As I had previously mentioned in another post, my family has recently purchased our first home but the kitchen was in need of some work. Part of that involves adding some open shelves, 9 foot long by approximately 1 foot deep. Which will require me to glue up some slightly narrower boards to reach the width I want. My only problem is that I don’t have enough clamps for that long of a glue up and unfortunately it isn’t in the remodeling budget to purchase the requisite number of K-Body Clamps. But what is in the budget is furring strips and dowels.
I don’t know if the idea is original with me or simply a memory of something I had read but where is now forgotten. It involves using furring strips to make a sandwich around the boards to be glued and then applying pressure with a wedge. As you can see in the picture of my glue-up, I am gluing together two boards. At about 1 foot intervals I have a furring clamp. The clamp has a bottom board and a top board of identical dimensions. The boards also have clear packing tape on the side that could come into contact with the glue to prevent sticking. Through the clamp boards I have two holes drilled to receive 3/4” dowels. They are spaced wider than the width of the boards being glued to allow room for the wedge. In my case the clamp boards are much longer than necessary, but this is because I plan to reuse them for a wider glue-up down the road, to do that I will simply drill a new 3/4” hole to reposition the second dowel for that project’s width.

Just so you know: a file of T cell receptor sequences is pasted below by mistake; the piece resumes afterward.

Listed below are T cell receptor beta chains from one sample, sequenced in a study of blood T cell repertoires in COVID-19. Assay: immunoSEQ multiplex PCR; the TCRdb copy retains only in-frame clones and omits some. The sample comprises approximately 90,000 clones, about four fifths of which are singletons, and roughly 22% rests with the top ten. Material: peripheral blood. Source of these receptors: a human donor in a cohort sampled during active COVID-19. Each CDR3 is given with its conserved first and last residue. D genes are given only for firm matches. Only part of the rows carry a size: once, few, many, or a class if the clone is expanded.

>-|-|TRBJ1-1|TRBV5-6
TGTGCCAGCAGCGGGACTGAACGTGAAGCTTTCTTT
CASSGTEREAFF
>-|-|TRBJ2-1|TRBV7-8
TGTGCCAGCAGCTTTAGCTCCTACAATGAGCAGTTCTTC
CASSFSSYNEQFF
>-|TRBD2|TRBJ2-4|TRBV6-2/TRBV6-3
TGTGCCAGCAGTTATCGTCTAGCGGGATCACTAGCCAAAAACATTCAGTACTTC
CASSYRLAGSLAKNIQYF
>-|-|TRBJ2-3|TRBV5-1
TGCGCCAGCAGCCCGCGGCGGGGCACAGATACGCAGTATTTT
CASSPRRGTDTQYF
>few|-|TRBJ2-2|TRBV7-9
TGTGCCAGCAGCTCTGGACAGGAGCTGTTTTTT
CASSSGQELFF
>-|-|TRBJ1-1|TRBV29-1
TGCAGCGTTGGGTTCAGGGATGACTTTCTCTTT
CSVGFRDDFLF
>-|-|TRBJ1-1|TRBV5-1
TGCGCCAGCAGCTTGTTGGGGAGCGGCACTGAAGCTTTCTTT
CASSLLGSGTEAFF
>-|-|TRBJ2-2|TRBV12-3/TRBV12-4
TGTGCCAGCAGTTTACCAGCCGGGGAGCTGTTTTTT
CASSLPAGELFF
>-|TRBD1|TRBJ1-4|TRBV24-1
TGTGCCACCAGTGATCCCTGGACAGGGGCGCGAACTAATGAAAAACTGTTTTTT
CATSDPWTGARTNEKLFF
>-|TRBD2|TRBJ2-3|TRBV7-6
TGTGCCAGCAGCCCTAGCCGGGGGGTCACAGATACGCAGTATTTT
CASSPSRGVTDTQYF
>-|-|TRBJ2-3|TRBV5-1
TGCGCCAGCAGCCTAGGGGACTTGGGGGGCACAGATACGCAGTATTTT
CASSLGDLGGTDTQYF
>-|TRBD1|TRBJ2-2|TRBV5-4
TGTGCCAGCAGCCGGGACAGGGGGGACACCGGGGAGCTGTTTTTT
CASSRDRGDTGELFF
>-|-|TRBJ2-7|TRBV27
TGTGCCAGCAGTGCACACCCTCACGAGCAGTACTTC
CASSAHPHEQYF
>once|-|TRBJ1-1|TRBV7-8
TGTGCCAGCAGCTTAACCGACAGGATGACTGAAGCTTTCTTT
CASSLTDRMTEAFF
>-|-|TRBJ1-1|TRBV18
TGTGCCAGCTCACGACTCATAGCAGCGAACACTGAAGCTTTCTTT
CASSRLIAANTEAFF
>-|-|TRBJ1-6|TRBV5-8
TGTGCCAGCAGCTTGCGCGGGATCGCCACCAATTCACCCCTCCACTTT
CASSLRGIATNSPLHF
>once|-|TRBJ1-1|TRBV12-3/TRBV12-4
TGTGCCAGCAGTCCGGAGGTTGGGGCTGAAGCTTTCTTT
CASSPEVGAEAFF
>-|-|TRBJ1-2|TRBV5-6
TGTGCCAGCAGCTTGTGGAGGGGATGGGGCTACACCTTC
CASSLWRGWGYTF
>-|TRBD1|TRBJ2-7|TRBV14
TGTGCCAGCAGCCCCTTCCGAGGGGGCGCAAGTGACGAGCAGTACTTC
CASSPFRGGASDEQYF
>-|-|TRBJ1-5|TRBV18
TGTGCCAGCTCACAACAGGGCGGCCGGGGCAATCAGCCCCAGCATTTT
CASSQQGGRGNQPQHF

With the clamp boards in place and the dowels in their holes, applying pressure is easy. Simply drive the wedge in tight by striking the back of it. My experience is that it is best to position the wedges so that you are always driving them towards the center of the boards being glued up. This means that all the wedges on the righthand end of the board will be driven to the left, and all the wedges on the lefthand end of the board will be driven to the right.
To release the clamping pressure simply strike the tip of the wedge driving it into the boards being glued together. The flexible nature of wood will allow the wedge to be released from its friction held position and come out easily.